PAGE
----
For example, if you have wood weighing 10 kg, 20% is water, and eighty percent cellulose, which makes up 33 percent carbon (2.64 kg). Once you convert it to CO2, it will be about 9.68 kg, almost the wood’s weight.

Implications of Burning Rotten Wood Outside

Burning rotten wood can make you sick, especially if you have allergies or asthma.

The same way you should not burn painted, treated, or glued wood is the same way you should not burn rotten wood. It produces a pungent smell and can release mildew, mold, and fungus.3

Close-up photo of a burning wood.

(Image: Obed Hernández14)

If you inhale that bacteria, you could experience respiratory tract problems. It could also give you a headache or stuffy nose. The rotten wood material also carries many insects, which could end up in your home if you burn the wood in your chimney. Also, rotten wood does not burn effectively, so it won’t be as effective as you want.

Carbon Footprint of Wood-Burning Stoves: How To Reduce Pollution From Wood-Burning Stoves

Wood-burning stoves are an essential part of most homes. They also come in handy because of the reduced costs and ease of use. However, they could also be causing a lot of air pollution that harms you and the environment. Below are tips to help you reduce the carbon footprint of wood-burning stoves.

Burn Dry Wood

A moisture level of twenty percent or less is the best for wood that you use in a stove.8 You can buy a moisture meter for that or wood with a ready To Burn logo on it. Alternatively, you can dry the wood before using it on your stove or ask the supplier whether they have pre-dried it.

The drier the wood, the less energy and time it will take to remove any moisture. Therefore, the wood will burn fast enough, and there will be fewer particle emissions. Ensure you check the dryness of your logs before using them on your stove.

Burn With a Flame

The best way to use your stove and ensure there are the least emissions from it is to burn it with a visible flame. Burning it at a lower output will only increase the emissions and will not increase fuel efficiency.

Use Smokeless Fuel

There are types of coal that emit very few smoke particles as they burn. That is the best fuel for your stove, especially if it can use multiple fuel types. It will help reduce the environmental implications of burning these other fuel types.

Keep Your Stove Clean

A well-maintained stove is safe to use and ensures that it lasts as long as it should. Cleaning your stove and the chimney removes all the buildup left after the wood burns, which is good for you and your home. You should also keep the stove as dry as possible to avoid wetting the wood and making it hard to burn.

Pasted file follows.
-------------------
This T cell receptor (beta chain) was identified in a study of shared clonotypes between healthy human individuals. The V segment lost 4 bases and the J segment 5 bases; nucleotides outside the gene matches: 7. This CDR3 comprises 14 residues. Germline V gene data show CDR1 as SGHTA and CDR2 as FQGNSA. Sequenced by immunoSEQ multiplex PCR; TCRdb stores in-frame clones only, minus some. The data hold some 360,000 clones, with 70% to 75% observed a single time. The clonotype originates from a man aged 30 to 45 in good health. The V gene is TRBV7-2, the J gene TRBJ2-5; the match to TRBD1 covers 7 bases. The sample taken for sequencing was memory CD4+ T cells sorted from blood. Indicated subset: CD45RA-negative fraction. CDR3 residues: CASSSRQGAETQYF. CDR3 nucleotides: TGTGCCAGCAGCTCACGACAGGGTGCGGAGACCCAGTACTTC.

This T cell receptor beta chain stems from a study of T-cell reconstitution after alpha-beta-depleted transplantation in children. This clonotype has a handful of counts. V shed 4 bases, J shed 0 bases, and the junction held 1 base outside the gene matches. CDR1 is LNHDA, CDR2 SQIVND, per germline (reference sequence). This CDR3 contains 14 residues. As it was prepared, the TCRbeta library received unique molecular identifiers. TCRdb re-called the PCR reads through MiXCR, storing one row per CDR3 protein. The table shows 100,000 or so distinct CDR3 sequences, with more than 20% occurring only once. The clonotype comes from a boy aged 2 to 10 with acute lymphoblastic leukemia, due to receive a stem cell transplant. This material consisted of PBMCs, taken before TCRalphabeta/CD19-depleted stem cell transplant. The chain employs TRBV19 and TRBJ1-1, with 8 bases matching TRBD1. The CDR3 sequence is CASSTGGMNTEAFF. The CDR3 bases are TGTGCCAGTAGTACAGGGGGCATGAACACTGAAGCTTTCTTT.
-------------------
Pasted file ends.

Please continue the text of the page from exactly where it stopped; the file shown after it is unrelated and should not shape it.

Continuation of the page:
Use Efficient Fuel

Different tree species have different levels of efficiency when used as firewood. For example, hardwoods take longer to burn because of the density of the wood. The best woods to use as firewood are those that will burn fast and reduce the time they keep burning.

That will, in turn, reduce the number of emissions into the atmosphere. Some of the best trees to use for firewood are Apple,  Hawthorn, Ash, Birch, Horse Chesnut, Beech, Oak, Thorn, and Robinia.

Environmentally Friendly Alternative to Wood-Burning Stove: Wood Fire Alternatives

Wood-burning stoves have a high carbon footprint that could cause climate change in years to come. You should use better alternatives for the environment to keep you and the entire ecological system safe from harmful emissions. Below are the best alternatives for wood-burning stoves today.4

  • Gas fire
  • Bioethanol fire
  • Electric fire

Good Alternative Fuel for Wood-Burning Stoves

  • Wood Wax Firelogs
  • Coal
  • Oil
  • Corn
  • Wood Pellets

Wood-burning stoves are slowly being replaced by other energy-efficient and safer stoves. That is because of the carbon dioxide released when the wood is burned. Even though most people say that wood burning is carbon neutral, it has a huge impact on the environment.

The large scale wood-burning plants like Drax cause the most damage, but even individual wood stoves at home can contribute to the overall damage. To reduce this, burning energy-efficient fuels in your stove can limit the carbon footprint of wood-burning stoves.

Frequently Asked Questions About Carbon Footprint of Wood-Burning Stoves

Can Burning Rotten Wood Make You Sick?

Yes. Inhaling the bacteria from the wood is bad for your respiratory tract. It also has a very bad smell that could cause headaches or a stuffy nose. If you have asthma or any allergies, burning rotten wood might trigger them.

Can You Burn Rotten Wood in Fire Pit?

The wood may burn and smoulder, but it releases harmful toxins to the surrounding area.